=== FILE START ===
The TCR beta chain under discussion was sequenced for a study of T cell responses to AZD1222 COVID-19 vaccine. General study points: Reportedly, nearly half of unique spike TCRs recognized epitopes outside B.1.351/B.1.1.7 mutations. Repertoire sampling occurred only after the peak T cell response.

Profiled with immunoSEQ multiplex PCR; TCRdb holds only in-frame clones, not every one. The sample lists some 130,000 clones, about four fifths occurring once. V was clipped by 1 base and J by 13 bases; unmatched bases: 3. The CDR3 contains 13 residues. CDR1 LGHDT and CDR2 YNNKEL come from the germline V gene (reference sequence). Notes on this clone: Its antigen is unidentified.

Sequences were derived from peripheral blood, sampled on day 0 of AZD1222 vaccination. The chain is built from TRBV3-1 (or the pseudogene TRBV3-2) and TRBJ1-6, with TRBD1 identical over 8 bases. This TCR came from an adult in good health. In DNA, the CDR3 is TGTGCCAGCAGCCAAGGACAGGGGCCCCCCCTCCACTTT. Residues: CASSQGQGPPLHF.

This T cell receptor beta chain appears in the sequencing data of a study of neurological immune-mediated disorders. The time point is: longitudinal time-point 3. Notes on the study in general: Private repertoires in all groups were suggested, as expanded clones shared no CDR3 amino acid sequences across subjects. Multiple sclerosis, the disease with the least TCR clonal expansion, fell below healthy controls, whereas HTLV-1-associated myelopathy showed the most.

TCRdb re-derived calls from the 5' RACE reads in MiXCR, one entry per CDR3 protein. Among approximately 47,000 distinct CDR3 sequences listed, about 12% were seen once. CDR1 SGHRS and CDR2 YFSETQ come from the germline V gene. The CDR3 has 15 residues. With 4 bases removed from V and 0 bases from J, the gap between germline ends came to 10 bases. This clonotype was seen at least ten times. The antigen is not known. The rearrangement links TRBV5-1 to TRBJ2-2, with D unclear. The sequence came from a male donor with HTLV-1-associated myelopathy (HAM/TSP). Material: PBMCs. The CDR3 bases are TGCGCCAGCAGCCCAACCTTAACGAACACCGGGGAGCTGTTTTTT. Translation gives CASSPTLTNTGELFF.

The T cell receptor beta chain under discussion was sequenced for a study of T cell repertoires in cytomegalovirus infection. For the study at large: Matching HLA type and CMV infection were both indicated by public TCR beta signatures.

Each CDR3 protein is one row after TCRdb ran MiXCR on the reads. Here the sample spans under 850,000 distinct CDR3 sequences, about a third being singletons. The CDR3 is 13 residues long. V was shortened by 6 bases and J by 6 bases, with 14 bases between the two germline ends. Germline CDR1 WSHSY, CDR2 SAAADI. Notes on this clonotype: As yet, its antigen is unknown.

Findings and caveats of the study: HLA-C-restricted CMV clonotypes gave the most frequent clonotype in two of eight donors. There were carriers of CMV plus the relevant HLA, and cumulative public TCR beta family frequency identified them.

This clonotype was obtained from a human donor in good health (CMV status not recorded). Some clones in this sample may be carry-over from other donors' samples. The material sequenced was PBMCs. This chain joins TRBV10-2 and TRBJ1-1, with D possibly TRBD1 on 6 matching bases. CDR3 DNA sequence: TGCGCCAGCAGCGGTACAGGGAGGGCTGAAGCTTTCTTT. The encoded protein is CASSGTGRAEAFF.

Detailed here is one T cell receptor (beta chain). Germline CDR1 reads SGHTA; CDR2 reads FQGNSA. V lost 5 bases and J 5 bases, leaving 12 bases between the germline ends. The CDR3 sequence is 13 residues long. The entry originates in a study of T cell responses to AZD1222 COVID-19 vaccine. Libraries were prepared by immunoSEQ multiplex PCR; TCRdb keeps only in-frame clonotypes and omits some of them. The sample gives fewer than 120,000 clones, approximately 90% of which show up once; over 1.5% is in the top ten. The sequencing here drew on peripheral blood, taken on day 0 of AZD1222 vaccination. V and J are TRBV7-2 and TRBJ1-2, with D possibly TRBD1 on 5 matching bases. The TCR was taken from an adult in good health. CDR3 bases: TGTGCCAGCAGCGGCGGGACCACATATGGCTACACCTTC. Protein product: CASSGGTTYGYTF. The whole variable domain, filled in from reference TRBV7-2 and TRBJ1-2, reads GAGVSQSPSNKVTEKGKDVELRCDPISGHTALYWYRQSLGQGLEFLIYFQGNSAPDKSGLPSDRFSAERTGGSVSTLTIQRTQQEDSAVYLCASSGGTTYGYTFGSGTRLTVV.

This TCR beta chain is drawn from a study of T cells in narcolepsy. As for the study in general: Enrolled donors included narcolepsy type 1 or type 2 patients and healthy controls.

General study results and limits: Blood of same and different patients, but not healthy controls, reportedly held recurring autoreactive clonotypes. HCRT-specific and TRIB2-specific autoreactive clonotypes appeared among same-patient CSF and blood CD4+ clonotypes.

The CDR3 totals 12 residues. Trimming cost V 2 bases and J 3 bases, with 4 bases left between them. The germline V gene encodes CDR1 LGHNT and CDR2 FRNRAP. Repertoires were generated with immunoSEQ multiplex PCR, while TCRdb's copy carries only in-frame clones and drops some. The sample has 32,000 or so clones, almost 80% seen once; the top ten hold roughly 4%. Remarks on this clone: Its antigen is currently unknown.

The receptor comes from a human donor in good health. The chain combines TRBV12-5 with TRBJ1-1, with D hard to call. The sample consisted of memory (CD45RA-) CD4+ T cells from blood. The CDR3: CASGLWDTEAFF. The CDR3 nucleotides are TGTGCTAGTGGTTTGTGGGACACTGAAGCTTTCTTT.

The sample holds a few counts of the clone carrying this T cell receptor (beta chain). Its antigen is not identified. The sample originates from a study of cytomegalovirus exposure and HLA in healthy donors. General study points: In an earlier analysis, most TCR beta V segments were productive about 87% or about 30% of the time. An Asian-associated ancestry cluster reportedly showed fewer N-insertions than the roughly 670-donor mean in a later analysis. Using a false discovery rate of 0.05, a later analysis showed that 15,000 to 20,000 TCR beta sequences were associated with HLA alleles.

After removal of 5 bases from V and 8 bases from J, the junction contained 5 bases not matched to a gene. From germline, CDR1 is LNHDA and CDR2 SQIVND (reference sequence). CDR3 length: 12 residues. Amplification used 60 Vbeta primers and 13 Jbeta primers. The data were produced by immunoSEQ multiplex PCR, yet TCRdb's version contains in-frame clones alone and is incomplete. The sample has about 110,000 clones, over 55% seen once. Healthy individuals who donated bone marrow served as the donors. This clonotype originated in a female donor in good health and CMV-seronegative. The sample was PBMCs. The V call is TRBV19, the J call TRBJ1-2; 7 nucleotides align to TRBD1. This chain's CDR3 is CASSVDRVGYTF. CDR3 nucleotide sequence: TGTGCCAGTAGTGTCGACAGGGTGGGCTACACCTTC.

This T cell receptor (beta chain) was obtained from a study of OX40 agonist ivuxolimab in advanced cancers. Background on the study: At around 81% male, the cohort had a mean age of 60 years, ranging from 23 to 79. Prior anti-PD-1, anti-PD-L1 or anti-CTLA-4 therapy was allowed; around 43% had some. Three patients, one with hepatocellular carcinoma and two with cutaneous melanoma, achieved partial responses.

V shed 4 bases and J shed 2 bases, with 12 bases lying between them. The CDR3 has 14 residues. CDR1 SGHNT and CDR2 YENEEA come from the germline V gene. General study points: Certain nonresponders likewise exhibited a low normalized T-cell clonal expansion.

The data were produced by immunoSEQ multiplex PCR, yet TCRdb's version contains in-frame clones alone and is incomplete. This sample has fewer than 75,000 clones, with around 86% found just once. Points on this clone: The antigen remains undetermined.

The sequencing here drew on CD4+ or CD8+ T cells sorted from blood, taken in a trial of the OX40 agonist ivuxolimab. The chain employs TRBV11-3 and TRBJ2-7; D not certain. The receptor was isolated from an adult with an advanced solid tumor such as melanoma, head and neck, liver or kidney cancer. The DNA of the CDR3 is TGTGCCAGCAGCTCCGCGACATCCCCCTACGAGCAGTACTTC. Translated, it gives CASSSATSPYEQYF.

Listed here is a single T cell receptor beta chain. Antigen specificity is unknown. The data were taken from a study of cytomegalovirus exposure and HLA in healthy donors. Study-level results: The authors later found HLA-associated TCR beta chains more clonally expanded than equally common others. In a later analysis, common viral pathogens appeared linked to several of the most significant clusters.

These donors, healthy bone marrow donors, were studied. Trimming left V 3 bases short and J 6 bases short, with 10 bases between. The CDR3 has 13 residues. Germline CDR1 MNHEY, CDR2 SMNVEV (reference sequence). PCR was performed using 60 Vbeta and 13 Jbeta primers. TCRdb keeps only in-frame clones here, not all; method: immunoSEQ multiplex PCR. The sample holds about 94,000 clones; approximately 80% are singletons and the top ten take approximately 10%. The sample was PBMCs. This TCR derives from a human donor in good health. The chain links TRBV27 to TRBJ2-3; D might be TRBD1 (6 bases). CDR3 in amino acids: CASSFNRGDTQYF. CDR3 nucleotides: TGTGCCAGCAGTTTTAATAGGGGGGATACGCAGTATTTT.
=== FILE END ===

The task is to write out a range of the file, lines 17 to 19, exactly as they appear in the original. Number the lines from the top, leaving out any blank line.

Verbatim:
This T cell receptor (beta chain) was obtained from a study of OX40 agonist ivuxolimab in advanced cancers. Background on the study: At around 81% male, the cohort had a mean age of 60 years, ranging from 23 to 79. Prior anti-PD-1, anti-PD-L1 or anti-CTLA-4 therapy was allowed; around 43% had some. Three patients, one with hepatocellular carcinoma and two with cutaneous melanoma, achieved partial responses.

V shed 4 bases and J shed 2 bases, with 12 bases lying between them. The CDR3 has 14 residues. CDR1 SGHNT and CDR2 YENEEA come from the germline V gene. General study points: Certain nonresponders likewise exhibited a low normalized T-cell clonal expansion.

The data were produced by immunoSEQ multiplex PCR, yet TCRdb's version contains in-frame clones alone and is incomplete. This sample has fewer than 75,000 clones, with around 86% found just once. Points on this clone: The antigen remains undetermined.